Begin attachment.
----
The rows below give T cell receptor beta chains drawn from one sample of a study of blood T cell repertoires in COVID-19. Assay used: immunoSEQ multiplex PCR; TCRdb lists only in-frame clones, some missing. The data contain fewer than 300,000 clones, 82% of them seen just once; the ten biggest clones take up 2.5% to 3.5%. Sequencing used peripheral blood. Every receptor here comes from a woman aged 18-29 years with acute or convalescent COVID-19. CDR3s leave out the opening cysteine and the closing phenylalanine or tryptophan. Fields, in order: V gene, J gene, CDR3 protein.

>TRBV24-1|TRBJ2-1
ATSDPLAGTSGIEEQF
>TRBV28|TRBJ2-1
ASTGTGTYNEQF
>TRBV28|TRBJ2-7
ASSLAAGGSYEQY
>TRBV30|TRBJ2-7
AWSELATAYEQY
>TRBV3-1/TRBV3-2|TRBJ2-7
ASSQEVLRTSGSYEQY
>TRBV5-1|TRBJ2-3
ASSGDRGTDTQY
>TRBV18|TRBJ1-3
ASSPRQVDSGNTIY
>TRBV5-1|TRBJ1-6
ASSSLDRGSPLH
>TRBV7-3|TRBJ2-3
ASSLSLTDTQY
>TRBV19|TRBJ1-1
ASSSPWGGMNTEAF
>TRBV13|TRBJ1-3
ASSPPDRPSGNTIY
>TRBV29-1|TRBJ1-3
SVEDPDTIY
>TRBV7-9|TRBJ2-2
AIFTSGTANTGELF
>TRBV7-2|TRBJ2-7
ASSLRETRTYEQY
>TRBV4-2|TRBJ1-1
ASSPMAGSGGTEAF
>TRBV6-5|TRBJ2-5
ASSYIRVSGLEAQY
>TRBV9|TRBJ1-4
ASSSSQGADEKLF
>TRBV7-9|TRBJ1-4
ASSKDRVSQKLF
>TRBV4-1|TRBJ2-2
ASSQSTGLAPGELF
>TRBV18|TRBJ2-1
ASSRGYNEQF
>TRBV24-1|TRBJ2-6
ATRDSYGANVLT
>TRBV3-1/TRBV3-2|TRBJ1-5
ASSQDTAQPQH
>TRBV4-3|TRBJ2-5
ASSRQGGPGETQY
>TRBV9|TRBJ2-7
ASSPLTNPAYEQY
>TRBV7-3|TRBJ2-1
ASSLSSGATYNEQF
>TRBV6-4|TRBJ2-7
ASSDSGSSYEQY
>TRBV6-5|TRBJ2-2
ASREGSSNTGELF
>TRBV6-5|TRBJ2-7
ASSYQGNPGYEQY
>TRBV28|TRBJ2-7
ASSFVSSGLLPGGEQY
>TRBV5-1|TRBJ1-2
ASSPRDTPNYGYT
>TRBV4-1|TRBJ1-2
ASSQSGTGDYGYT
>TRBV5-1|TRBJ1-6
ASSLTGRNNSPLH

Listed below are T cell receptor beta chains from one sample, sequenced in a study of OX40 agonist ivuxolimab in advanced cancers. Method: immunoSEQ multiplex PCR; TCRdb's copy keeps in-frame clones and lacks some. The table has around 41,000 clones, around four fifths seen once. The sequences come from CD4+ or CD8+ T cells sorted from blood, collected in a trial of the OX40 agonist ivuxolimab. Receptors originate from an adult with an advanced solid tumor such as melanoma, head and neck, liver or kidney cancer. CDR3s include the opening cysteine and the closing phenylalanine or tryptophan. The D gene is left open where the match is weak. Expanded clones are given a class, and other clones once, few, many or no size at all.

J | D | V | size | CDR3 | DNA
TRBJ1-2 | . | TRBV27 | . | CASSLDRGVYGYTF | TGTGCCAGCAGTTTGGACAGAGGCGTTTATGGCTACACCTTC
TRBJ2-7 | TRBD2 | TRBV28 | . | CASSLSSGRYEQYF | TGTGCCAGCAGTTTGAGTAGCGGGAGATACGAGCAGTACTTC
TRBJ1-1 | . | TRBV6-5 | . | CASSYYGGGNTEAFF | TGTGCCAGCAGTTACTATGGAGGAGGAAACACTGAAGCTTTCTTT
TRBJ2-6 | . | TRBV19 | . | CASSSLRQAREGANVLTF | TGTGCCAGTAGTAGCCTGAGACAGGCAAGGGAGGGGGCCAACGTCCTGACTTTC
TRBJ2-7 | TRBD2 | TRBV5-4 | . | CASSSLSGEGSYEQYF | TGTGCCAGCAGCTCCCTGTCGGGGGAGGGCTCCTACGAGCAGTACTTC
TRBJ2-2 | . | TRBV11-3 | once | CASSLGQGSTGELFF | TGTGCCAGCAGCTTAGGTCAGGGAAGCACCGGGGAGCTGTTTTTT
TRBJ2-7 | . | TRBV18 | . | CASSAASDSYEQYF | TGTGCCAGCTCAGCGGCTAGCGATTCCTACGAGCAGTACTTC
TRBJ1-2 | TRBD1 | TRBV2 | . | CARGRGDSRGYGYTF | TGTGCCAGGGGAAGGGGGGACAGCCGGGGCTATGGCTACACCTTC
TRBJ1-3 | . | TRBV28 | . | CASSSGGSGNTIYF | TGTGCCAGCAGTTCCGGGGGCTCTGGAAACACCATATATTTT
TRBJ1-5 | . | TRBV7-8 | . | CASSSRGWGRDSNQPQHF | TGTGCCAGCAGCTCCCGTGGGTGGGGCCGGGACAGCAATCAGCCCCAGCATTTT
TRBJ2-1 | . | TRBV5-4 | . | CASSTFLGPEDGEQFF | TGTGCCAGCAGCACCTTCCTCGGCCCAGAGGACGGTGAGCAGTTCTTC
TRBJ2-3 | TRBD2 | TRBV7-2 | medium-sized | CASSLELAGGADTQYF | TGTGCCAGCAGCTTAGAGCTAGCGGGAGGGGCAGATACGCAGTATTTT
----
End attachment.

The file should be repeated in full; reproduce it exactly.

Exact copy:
The rows below give T cell receptor beta chains drawn from one sample of a study of blood T cell repertoires in COVID-19. Assay used: immunoSEQ multiplex PCR; TCRdb lists only in-frame clones, some missing. The data contain fewer than 300,000 clones, 82% of them seen just once; the ten biggest clones take up 2.5% to 3.5%. Sequencing used peripheral blood. Every receptor here comes from a woman aged 18-29 years with acute or convalescent COVID-19. CDR3s leave out the opening cysteine and the closing phenylalanine or tryptophan. Fields, in order: V gene, J gene, CDR3 protein.

>TRBV24-1|TRBJ2-1
ATSDPLAGTSGIEEQF
>TRBV28|TRBJ2-1
ASTGTGTYNEQF
>TRBV28|TRBJ2-7
ASSLAAGGSYEQY
>TRBV30|TRBJ2-7
AWSELATAYEQY
>TRBV3-1/TRBV3-2|TRBJ2-7
ASSQEVLRTSGSYEQY
>TRBV5-1|TRBJ2-3
ASSGDRGTDTQY
>TRBV18|TRBJ1-3
ASSPRQVDSGNTIY
>TRBV5-1|TRBJ1-6
ASSSLDRGSPLH
>TRBV7-3|TRBJ2-3
ASSLSLTDTQY
>TRBV19|TRBJ1-1
ASSSPWGGMNTEAF
>TRBV13|TRBJ1-3
ASSPPDRPSGNTIY
>TRBV29-1|TRBJ1-3
SVEDPDTIY
>TRBV7-9|TRBJ2-2
AIFTSGTANTGELF
>TRBV7-2|TRBJ2-7
ASSLRETRTYEQY
>TRBV4-2|TRBJ1-1
ASSPMAGSGGTEAF
>TRBV6-5|TRBJ2-5
ASSYIRVSGLEAQY
>TRBV9|TRBJ1-4
ASSSSQGADEKLF
>TRBV7-9|TRBJ1-4
ASSKDRVSQKLF
>TRBV4-1|TRBJ2-2
ASSQSTGLAPGELF
>TRBV18|TRBJ2-1
ASSRGYNEQF
>TRBV24-1|TRBJ2-6
ATRDSYGANVLT
>TRBV3-1/TRBV3-2|TRBJ1-5
ASSQDTAQPQH
>TRBV4-3|TRBJ2-5
ASSRQGGPGETQY
>TRBV9|TRBJ2-7
ASSPLTNPAYEQY
>TRBV7-3|TRBJ2-1
ASSLSSGATYNEQF
>TRBV6-4|TRBJ2-7
ASSDSGSSYEQY
>TRBV6-5|TRBJ2-2
ASREGSSNTGELF
>TRBV6-5|TRBJ2-7
ASSYQGNPGYEQY
>TRBV28|TRBJ2-7
ASSFVSSGLLPGGEQY
>TRBV5-1|TRBJ1-2
ASSPRDTPNYGYT
>TRBV4-1|TRBJ1-2
ASSQSGTGDYGYT
>TRBV5-1|TRBJ1-6
ASSLTGRNNSPLH

Listed below are T cell receptor beta chains from one sample, sequenced in a study of OX40 agonist ivuxolimab in advanced cancers. Method: immunoSEQ multiplex PCR; TCRdb's copy keeps in-frame clones and lacks some. The table has around 41,000 clones, around four fifths seen once. The sequences come from CD4+ or CD8+ T cells sorted from blood, collected in a trial of the OX40 agonist ivuxolimab. Receptors originate from an adult with an advanced solid tumor such as melanoma, head and neck, liver or kidney cancer. CDR3s include the opening cysteine and the closing phenylalanine or tryptophan. The D gene is left open where the match is weak. Expanded clones are given a class, and other clones once, few, many or no size at all.

J | D | V | size | CDR3 | DNA
TRBJ1-2 | . | TRBV27 | . | CASSLDRGVYGYTF | TGTGCCAGCAGTTTGGACAGAGGCGTTTATGGCTACACCTTC
TRBJ2-7 | TRBD2 | TRBV28 | . | CASSLSSGRYEQYF | TGTGCCAGCAGTTTGAGTAGCGGGAGATACGAGCAGTACTTC
TRBJ1-1 | . | TRBV6-5 | . | CASSYYGGGNTEAFF | TGTGCCAGCAGTTACTATGGAGGAGGAAACACTGAAGCTTTCTTT
TRBJ2-6 | . | TRBV19 | . | CASSSLRQAREGANVLTF | TGTGCCAGTAGTAGCCTGAGACAGGCAAGGGAGGGGGCCAACGTCCTGACTTTC
TRBJ2-7 | TRBD2 | TRBV5-4 | . | CASSSLSGEGSYEQYF | TGTGCCAGCAGCTCCCTGTCGGGGGAGGGCTCCTACGAGCAGTACTTC
TRBJ2-2 | . | TRBV11-3 | once | CASSLGQGSTGELFF | TGTGCCAGCAGCTTAGGTCAGGGAAGCACCGGGGAGCTGTTTTTT
TRBJ2-7 | . | TRBV18 | . | CASSAASDSYEQYF | TGTGCCAGCTCAGCGGCTAGCGATTCCTACGAGCAGTACTTC
TRBJ1-2 | TRBD1 | TRBV2 | . | CARGRGDSRGYGYTF | TGTGCCAGGGGAAGGGGGGACAGCCGGGGCTATGGCTACACCTTC
TRBJ1-3 | . | TRBV28 | . | CASSSGGSGNTIYF | TGTGCCAGCAGTTCCGGGGGCTCTGGAAACACCATATATTTT
TRBJ1-5 | . | TRBV7-8 | . | CASSSRGWGRDSNQPQHF | TGTGCCAGCAGCTCCCGTGGGTGGGGCCGGGACAGCAATCAGCCCCAGCATTTT
TRBJ2-1 | . | TRBV5-4 | . | CASSTFLGPEDGEQFF | TGTGCCAGCAGCACCTTCCTCGGCCCAGAGGACGGTGAGCAGTTCTTC
TRBJ2-3 | TRBD2 | TRBV7-2 | medium-sized | CASSLELAGGADTQYF | TGTGCCAGCAGCTTAGAGCTAGCGGGAGGGGCAGATACGCAGTATTTT